Funding was available to support:

  • Knowledge exchange activities, for example internships or secondments, either into or out of industry (or other stakeholders)
  • Seed funding to develop EPSRC early stage research outputs through collaborative research projects with industry (or other stakeholders)
  • Industry focused events

The funded activities were awarded in three open calls during the course of the project. These activities will finish at the project end in September 2015. More funding for collaborative research projects with industry will be available from October 2015.

Horizon 2020 is the biggest EU Research and Innovation programme ever with nearly €80 billion of funding available over 7 years (2014 to 2020) – in addition to the private investment that this money will attract. It promises more breakthroughs, discoveries and world-firsts by taking great ideas from the lab to the market. By coupling research and innovation, Horizon 2020 is helping to achieve this with its emphasis on excellent science, industrial leadership and tackling societal challenges.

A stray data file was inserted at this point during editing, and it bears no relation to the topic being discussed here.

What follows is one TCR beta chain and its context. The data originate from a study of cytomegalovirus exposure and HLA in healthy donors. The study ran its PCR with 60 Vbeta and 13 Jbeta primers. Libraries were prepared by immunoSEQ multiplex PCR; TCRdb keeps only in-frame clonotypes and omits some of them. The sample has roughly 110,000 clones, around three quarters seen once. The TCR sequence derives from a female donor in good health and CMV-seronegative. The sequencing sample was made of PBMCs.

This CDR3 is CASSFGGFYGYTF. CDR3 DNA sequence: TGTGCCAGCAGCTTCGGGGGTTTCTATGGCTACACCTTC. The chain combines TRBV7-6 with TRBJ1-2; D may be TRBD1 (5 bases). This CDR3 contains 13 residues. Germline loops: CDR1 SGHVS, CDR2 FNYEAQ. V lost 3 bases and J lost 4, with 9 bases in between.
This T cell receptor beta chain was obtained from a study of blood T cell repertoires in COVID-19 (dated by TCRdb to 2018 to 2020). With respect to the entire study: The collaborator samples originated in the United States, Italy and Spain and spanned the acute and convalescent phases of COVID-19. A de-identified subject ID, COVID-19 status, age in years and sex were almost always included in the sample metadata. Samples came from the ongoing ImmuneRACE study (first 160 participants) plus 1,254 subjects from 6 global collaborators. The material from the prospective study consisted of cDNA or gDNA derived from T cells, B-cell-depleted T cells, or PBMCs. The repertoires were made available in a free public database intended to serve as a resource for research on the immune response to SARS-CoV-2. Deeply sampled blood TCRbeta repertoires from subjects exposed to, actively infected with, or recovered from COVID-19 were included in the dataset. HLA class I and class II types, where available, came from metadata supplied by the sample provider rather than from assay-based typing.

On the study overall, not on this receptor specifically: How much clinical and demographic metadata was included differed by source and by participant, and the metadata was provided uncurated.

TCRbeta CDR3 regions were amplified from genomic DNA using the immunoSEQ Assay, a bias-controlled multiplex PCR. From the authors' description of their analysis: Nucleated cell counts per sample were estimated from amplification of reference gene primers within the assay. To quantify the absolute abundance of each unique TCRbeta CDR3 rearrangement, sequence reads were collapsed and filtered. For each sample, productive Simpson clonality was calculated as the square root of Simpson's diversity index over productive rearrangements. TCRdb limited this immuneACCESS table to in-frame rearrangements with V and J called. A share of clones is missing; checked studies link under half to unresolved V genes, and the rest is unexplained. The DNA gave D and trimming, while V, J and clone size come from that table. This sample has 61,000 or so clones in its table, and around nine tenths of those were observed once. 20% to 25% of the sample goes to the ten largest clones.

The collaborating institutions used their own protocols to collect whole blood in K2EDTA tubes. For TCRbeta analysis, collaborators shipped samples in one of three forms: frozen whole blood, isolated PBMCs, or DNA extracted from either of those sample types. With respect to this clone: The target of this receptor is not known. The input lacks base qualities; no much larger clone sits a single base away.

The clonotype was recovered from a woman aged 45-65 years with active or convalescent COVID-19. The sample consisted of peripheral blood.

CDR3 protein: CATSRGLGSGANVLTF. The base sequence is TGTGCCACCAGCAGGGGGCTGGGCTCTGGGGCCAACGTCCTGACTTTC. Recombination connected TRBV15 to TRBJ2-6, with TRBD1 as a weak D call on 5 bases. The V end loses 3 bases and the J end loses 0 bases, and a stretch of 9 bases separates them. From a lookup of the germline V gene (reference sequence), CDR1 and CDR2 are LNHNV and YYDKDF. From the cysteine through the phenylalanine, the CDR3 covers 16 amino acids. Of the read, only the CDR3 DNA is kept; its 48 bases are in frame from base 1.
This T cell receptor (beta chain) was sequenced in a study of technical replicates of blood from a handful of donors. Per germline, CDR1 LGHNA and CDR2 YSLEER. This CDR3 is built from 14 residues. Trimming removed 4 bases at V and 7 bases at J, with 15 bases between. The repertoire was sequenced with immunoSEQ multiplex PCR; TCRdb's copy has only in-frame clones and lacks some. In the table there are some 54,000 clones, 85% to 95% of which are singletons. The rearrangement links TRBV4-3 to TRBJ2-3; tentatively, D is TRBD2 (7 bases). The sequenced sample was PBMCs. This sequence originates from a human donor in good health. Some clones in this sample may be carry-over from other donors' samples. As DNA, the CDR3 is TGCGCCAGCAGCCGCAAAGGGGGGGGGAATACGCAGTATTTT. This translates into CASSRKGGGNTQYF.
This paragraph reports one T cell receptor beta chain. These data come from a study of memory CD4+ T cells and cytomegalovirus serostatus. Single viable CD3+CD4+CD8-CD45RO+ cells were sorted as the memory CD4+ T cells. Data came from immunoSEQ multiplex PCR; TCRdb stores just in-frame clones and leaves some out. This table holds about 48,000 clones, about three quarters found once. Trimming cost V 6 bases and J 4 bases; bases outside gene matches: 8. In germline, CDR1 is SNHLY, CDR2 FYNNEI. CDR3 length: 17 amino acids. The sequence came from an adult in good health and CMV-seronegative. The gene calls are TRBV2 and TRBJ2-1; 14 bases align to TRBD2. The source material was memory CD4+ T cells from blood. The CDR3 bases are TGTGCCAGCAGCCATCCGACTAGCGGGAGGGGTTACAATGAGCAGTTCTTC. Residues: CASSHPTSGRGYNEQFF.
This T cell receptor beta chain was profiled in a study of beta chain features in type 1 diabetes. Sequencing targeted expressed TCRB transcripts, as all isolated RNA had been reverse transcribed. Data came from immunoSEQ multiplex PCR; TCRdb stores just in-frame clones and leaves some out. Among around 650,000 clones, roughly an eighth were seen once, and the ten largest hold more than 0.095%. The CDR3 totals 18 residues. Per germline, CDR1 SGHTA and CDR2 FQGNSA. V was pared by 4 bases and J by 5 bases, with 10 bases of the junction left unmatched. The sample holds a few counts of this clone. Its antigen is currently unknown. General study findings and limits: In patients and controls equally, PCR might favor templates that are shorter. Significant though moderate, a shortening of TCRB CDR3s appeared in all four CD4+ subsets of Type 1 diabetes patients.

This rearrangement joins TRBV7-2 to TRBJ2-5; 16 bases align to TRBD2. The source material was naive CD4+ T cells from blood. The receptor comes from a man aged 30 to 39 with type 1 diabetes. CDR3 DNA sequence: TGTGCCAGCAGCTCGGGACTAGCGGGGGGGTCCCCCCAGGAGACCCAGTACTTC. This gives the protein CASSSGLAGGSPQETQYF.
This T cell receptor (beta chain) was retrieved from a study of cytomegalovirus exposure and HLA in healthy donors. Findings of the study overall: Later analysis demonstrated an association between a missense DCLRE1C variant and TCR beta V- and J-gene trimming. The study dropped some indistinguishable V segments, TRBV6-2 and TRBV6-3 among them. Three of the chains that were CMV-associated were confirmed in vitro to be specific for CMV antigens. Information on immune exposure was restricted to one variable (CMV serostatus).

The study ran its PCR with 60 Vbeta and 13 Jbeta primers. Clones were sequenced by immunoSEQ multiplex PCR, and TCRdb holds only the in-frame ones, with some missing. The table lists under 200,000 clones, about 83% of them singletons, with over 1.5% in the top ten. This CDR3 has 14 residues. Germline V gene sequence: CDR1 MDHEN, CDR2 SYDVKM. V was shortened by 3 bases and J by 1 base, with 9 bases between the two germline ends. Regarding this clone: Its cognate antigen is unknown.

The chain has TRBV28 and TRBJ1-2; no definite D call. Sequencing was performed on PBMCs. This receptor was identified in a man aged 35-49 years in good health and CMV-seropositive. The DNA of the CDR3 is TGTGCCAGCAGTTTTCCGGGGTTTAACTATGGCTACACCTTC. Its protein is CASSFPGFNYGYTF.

The goal is to ensure Europe produces world-class science, removes barriers to innovation and makes it easier for the public and private sectors to work together in delivering innovation. The project proposals are collaborative and the University of Edinburgh has got a fantastic track record of securing funding from the European Commission. If you are interested in collaborating with us on projects, please let us know and we can help you navigate between various funding calls and jointly identify projects and calls of interest to all parties.

Horizon 2020 funding opportunities:

Innovate UK (formerly the Technology Strategy Board) support and connect innovative businesses to accelerate sustainable economic growth and regularly launch competitions for government funding in specific sectors, including the construction industry. A complete list of open and forthcoming calls is available on the Innovate UK website: